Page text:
ManhattanReefs.com Spring 2009 Frag Swap
I am a member of ManhattanReefs, a community of reefers from the tri-state area. I’ve been a member for quite a while and mainly use it to trade coral fragments (frags) with other people in the area. Corals can be propogated (much like plants) simply by cutting a piece of the coral. Corals and fish are expensive and delicate creatures so an inexpensive way to get corals you like is to buy/sell/trade with people you meet online. Many communities have coral groups with robust trading rings that not only trade corals but also exchange fish. This is how I like to get most of my fish. I do not like to directly take them from the ocean and since so few fish are aquacultured getting them from another hobbyist allows me to get non-aquaculture fish. Also, I know that the fish has lived in an aquarium for a while and that it is used to a eating prepared foods and dealing with a community of fish in a small space.
Most of my participation on ManhattanReefs is through the Marketplace where people post thier corals for sale. Then we contact each other, figure out a place to meet and then make the exchange. It totally sounds shady but I have never had a bad experience meeting a random person from Manhattan Reefs. Usually we meet at one of our houses make the trade and then proceed to geek out about our aquariums. It’s really alot of fun. Sometime we meet in random places throughout the city (Grand Central, Union Square, Penn Station) make a quick bag/cash exchange that looks like a drug deal and then move on. I am waiting for the day when we get stop and searched by the NYPD for such surreptitious dealings in public. One thing to keep in mind, these dealings are not always cheap. 1000s of dollars pass through the MR marketplace on a mothly basis. Certain rare corals or hot items will easily list for $100 for a tiny 1″ frag.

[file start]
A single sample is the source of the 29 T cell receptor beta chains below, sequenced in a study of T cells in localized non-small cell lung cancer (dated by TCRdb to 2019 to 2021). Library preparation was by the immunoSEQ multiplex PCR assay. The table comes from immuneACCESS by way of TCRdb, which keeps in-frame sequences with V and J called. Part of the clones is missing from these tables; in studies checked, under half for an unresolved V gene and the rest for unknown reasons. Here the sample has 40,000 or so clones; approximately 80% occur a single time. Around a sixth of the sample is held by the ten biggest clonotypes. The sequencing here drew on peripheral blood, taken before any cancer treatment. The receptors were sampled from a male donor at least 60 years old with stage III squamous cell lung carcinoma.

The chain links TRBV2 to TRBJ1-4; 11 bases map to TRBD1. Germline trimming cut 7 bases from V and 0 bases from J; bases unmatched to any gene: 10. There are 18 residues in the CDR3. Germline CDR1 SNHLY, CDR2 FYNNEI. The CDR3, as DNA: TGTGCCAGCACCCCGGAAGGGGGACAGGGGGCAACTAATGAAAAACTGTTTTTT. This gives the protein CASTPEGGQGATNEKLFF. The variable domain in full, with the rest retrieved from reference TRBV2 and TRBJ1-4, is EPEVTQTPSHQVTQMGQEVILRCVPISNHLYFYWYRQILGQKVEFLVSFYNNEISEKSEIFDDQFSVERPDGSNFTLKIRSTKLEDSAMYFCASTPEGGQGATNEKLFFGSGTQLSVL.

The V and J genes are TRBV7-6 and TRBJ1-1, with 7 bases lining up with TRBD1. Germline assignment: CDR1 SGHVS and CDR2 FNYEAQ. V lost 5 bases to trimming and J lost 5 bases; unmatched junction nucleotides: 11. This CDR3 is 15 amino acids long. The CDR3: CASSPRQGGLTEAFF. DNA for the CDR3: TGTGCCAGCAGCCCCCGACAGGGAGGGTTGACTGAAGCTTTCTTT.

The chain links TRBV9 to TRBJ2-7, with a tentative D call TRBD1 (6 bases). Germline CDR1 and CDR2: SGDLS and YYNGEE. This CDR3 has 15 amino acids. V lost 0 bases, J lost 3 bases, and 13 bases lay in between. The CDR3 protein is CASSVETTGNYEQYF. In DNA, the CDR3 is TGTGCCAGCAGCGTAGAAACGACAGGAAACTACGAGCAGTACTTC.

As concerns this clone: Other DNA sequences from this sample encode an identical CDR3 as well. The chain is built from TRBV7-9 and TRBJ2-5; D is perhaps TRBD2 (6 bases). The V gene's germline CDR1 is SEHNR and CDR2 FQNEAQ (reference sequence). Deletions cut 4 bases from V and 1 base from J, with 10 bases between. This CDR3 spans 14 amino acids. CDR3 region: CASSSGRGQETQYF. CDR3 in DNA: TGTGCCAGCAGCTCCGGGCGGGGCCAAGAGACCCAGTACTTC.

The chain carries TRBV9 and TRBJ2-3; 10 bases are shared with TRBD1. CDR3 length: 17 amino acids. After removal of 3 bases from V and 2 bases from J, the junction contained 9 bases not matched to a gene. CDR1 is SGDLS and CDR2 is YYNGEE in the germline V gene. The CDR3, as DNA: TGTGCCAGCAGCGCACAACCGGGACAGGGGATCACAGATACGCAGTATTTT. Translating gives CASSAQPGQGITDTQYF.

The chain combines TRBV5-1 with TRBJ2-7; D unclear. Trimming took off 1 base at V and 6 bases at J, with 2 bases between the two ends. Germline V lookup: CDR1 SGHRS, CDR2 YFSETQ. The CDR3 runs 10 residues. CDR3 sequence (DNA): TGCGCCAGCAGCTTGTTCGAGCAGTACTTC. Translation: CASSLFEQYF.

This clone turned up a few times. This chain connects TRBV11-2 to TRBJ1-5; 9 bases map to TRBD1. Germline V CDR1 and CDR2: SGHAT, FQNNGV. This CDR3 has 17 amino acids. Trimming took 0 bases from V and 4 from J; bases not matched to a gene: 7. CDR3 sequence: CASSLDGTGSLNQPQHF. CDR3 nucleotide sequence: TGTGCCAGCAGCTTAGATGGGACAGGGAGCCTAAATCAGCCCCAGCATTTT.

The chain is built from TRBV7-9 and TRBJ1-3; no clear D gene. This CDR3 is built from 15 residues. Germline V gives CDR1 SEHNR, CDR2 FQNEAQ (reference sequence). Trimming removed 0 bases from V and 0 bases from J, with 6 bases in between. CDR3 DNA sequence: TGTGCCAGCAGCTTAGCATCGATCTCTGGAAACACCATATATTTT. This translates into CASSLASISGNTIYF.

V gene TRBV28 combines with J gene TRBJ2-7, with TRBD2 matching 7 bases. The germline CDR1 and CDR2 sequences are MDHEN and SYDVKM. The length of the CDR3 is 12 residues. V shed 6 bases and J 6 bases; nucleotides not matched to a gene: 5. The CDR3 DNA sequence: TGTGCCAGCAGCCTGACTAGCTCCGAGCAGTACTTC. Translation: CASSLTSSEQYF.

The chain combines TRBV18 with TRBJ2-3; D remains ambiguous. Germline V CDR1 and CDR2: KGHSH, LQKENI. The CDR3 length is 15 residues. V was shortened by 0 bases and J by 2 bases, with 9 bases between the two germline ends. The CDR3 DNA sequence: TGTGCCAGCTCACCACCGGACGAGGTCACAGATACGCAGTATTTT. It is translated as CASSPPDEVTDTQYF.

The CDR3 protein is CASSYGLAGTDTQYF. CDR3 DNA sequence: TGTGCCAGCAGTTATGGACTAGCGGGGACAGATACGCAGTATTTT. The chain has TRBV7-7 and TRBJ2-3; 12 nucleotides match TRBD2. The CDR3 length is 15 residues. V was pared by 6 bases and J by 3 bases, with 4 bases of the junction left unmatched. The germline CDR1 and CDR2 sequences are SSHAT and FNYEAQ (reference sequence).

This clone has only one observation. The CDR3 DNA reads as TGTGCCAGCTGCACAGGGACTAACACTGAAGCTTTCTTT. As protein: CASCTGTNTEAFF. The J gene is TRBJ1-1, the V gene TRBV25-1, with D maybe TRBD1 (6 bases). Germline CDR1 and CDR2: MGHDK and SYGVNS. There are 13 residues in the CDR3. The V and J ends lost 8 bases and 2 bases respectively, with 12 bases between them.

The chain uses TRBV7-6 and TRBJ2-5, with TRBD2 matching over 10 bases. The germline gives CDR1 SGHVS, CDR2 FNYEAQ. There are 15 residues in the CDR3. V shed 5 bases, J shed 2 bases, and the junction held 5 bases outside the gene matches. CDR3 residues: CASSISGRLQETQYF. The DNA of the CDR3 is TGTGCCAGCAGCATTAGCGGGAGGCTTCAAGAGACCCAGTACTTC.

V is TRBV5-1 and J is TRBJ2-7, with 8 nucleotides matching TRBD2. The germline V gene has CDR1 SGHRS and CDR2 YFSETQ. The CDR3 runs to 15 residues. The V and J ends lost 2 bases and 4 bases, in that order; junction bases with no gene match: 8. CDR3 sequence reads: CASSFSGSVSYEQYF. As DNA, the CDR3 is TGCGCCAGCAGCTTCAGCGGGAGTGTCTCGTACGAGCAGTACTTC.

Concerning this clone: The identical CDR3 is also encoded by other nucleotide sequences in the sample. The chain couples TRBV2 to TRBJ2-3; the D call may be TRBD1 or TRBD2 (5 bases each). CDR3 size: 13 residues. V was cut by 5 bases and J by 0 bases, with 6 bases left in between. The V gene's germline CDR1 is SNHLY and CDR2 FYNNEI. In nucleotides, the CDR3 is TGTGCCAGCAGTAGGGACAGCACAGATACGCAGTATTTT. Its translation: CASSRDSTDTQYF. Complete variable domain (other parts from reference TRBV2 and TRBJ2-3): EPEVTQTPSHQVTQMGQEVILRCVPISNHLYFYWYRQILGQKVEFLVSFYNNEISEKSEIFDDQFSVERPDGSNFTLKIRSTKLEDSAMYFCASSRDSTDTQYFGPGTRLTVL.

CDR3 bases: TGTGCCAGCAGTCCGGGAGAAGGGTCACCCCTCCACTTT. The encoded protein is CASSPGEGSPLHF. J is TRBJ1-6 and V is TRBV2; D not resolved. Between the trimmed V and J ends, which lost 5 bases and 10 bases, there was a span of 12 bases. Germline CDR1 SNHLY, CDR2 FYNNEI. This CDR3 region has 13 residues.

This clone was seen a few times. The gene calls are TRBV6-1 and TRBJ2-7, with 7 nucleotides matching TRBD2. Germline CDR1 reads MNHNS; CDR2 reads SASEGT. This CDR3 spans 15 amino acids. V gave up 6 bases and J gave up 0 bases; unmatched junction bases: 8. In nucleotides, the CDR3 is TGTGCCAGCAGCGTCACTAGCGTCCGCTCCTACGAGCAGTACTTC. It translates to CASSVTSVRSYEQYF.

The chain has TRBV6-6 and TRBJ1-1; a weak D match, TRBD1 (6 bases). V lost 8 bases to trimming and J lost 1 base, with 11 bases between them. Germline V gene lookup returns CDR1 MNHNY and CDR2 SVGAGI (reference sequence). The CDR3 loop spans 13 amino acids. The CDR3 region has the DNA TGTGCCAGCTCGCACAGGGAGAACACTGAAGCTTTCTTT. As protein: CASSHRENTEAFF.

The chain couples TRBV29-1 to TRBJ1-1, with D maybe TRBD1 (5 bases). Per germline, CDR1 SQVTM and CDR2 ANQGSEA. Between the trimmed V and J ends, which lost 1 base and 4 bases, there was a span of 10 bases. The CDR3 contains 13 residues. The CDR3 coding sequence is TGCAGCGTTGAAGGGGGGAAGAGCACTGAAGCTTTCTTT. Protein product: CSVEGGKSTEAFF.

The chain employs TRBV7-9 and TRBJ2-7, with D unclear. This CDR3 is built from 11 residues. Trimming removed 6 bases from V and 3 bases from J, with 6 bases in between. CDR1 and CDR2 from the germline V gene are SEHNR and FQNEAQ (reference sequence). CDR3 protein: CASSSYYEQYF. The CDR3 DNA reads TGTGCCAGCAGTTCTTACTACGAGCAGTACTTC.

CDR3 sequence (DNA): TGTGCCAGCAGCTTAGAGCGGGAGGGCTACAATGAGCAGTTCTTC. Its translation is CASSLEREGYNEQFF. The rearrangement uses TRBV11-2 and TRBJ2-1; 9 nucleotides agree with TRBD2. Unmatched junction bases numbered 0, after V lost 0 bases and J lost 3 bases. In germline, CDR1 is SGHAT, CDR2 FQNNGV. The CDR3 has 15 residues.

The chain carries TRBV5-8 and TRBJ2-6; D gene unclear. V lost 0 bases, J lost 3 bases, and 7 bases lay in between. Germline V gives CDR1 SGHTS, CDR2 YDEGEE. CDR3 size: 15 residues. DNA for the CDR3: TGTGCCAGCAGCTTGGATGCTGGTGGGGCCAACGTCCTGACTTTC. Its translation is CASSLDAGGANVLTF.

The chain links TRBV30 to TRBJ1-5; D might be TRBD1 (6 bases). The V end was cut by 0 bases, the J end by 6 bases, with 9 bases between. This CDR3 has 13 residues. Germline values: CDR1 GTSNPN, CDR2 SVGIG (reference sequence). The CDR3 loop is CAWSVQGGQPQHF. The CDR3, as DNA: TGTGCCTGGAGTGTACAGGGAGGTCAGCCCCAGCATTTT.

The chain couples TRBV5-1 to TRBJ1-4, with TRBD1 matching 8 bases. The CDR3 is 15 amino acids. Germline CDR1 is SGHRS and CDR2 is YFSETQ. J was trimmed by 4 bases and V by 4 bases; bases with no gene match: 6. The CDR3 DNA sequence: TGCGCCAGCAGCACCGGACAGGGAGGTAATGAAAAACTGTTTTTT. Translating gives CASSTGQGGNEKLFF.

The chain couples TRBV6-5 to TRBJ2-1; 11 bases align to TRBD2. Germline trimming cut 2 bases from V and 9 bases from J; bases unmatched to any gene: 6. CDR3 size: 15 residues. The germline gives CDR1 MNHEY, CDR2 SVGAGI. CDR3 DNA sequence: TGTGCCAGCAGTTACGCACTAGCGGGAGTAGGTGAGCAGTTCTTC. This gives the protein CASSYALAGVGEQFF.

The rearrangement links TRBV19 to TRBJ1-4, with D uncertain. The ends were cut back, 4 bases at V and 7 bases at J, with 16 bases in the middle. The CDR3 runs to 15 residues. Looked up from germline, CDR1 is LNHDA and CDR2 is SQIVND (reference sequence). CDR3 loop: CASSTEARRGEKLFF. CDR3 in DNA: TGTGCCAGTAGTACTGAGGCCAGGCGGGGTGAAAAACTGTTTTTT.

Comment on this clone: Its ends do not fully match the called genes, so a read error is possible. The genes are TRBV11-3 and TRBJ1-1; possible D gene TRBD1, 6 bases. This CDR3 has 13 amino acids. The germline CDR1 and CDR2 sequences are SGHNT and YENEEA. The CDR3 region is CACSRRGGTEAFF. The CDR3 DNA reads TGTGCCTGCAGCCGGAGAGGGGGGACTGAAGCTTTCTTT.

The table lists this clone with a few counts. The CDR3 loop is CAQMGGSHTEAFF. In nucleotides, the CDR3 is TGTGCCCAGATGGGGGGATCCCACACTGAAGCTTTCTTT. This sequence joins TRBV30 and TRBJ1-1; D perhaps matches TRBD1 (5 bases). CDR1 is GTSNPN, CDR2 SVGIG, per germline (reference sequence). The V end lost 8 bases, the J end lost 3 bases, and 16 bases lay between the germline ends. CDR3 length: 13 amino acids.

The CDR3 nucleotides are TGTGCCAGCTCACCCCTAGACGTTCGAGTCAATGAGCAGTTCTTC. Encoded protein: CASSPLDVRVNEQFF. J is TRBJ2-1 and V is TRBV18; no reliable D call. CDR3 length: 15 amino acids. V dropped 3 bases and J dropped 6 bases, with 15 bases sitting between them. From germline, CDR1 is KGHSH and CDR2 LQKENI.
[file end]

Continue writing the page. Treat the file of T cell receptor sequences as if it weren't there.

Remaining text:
Besides purchasing things, the swap has a couple of guest speakers. This year Terry Seigel, editor of Advanced Aquarist, gave some insight into the history of the hobby while Chris Jury discussed ocean acidification and what we can learn from it. I saw Terry’s lecture and really enjoyed it. Unfortunately I missed Chris Jury’s lecture.
One special treat was the tour of Randy Donowitz’s 3 aquariums. Randy runs the Writing and Tutorial Center at Pratt University and livens up the study environment with 3 wonderful windows into the ocean. I’m sure students learn a little bit more than writing skills when they visit this space. One cannot get enter the room without instantly being drawn to the aquariums. Seeing these aquariums was a real treat, and I included many pictures from Randy’s tanks. Hopefully in the near future I’ll be able to do a more in depth expose on Randy’s aquariums.
I’d like to thank all the reef enthusiasts in the NYC area. It is your passion that helps these events flourish. Enjoy the pics and I’d love to hear some other experiences from others who attended the swap.
This entry was posted on Tuesday, May 5th, 2009 at 9:00 am and is filed under Posts about Aquariums. You can follow any responses to this entry through the RSS 2.0 feed. You can leave a response, or trackback from your own site.